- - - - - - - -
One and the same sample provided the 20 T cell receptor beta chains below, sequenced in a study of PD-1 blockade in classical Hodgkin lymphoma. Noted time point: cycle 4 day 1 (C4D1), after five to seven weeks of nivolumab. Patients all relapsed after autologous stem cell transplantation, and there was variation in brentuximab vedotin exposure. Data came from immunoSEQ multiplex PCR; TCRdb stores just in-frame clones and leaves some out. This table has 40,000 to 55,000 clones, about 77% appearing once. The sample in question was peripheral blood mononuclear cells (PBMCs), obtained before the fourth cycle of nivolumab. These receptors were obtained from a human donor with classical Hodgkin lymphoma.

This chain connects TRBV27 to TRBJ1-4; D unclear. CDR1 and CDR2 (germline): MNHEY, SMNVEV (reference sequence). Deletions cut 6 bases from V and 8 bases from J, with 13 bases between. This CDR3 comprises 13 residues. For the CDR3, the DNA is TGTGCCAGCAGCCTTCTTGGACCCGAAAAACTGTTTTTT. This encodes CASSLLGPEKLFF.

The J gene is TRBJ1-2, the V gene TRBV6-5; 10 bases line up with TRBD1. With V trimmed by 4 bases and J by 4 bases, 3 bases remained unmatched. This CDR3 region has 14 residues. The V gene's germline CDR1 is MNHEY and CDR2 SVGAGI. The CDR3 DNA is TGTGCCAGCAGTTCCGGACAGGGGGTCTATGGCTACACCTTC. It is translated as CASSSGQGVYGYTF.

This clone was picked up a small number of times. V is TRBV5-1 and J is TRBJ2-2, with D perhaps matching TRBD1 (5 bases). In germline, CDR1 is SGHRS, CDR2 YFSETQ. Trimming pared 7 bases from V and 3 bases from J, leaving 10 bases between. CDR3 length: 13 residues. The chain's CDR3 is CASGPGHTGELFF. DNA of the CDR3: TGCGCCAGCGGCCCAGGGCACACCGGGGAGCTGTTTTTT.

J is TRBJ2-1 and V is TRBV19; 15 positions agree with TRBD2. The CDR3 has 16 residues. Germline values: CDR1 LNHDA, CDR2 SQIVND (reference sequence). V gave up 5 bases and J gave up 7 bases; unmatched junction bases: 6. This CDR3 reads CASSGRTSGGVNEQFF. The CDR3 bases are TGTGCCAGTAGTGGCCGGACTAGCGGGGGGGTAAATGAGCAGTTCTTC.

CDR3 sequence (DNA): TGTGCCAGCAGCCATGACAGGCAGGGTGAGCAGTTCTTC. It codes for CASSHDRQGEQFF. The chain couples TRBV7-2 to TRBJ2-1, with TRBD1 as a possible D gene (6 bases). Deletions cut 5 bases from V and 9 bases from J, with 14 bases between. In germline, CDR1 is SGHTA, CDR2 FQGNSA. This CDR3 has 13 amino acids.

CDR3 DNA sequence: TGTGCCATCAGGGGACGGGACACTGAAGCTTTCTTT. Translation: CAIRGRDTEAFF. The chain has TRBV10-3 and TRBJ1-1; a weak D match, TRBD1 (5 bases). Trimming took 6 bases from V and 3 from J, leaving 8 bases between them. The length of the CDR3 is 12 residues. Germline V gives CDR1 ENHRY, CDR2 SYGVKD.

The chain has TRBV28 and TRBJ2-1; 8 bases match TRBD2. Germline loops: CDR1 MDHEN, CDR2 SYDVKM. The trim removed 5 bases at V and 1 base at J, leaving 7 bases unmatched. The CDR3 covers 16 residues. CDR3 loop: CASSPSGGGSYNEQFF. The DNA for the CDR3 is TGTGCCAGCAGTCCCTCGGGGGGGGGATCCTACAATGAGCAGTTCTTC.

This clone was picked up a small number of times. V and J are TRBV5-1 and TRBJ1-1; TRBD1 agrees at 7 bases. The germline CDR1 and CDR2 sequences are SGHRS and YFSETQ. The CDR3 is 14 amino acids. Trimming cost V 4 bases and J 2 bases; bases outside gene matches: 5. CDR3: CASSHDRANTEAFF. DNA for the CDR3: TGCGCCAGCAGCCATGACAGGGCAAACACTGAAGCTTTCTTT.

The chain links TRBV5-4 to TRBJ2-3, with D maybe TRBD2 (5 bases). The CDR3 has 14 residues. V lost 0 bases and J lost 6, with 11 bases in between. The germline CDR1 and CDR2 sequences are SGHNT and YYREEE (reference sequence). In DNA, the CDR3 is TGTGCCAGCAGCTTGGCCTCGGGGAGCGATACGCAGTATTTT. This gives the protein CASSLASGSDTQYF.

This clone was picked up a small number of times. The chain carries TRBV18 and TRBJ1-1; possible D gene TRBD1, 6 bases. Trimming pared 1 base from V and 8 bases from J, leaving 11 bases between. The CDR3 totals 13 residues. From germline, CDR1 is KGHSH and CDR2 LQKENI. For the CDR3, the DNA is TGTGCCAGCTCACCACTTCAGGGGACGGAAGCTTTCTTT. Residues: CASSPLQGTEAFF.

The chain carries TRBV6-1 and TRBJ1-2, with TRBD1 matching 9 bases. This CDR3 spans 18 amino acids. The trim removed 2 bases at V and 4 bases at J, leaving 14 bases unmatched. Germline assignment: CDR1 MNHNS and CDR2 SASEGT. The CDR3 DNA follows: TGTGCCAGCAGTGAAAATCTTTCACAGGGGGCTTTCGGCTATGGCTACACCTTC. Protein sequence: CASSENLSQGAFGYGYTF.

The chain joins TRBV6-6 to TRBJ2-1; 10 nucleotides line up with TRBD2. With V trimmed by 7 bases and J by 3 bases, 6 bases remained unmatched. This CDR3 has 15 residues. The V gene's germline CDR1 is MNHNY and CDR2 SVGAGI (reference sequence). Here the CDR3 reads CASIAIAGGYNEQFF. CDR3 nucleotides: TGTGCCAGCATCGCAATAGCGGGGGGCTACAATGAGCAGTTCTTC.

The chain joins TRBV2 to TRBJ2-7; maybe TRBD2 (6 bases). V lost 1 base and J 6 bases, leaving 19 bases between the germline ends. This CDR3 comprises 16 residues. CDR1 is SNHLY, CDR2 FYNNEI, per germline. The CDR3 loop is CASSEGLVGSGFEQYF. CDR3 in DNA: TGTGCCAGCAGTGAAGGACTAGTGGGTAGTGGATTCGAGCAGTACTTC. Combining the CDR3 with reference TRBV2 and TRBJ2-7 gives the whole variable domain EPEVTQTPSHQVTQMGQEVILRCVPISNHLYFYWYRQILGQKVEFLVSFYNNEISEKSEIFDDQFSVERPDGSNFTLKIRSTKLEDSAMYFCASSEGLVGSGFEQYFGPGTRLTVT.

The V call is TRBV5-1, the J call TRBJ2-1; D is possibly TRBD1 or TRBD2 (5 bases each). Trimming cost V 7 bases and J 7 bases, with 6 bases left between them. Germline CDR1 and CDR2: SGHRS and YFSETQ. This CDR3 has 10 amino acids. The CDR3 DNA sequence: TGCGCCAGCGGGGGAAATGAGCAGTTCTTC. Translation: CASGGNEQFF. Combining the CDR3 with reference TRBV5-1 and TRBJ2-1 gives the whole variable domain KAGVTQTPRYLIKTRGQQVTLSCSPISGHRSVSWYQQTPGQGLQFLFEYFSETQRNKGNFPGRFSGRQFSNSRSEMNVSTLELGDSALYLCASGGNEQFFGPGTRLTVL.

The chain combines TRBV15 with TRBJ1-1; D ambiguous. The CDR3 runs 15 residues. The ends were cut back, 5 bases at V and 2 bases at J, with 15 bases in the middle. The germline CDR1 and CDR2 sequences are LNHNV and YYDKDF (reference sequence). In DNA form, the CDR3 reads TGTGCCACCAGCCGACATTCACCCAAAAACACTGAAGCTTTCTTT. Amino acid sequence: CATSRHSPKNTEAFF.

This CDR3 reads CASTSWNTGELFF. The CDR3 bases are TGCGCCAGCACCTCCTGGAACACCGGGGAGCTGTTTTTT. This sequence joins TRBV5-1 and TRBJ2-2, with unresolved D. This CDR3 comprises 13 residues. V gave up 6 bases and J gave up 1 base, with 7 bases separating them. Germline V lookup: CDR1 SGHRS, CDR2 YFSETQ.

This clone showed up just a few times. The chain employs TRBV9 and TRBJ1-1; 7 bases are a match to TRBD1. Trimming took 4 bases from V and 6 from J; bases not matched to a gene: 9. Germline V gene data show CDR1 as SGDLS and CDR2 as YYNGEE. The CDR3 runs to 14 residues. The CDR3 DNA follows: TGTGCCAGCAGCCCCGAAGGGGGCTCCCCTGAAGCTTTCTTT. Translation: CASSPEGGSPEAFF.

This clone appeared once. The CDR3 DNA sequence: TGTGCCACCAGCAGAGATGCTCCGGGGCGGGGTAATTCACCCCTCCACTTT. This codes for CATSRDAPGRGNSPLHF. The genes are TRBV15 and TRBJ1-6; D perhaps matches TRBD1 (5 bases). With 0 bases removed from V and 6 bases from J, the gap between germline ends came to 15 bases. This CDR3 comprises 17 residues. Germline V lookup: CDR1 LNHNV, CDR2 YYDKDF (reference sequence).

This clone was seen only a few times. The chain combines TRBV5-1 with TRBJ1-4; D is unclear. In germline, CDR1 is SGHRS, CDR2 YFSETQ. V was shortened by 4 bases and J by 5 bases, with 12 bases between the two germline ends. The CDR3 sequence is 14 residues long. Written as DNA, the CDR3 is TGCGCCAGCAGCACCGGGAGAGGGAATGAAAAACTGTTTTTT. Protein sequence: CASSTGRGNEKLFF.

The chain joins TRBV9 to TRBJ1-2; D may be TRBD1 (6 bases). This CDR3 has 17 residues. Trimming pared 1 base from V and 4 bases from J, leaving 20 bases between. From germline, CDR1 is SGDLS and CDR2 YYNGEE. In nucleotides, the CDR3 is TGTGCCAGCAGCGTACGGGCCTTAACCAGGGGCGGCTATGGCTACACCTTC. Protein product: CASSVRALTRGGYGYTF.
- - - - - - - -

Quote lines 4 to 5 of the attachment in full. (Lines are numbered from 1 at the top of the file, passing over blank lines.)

This clone was picked up a small number of times. V is TRBV5-1 and J is TRBJ2-2, with D perhaps matching TRBD1 (5 bases). In germline, CDR1 is SGHRS, CDR2 YFSETQ. Trimming pared 7 bases from V and 3 bases from J, leaving 10 bases between. CDR3 length: 13 residues. The chain's CDR3 is CASGPGHTGELFF. DNA of the CDR3: TGCGCCAGCGGCCCAGGGCACACCGGGGAGCTGTTTTTT.

J is TRBJ2-1 and V is TRBV19; 15 positions agree with TRBD2. The CDR3 has 16 residues. Germline values: CDR1 LNHDA, CDR2 SQIVND (reference sequence). V gave up 5 bases and J gave up 7 bases; unmatched junction bases: 6. This CDR3 reads CASSGRTSGGVNEQFF. The CDR3 bases are TGTGCCAGTAGTGGCCGGACTAGCGGGGGGGTAAATGAGCAGTTCTTC.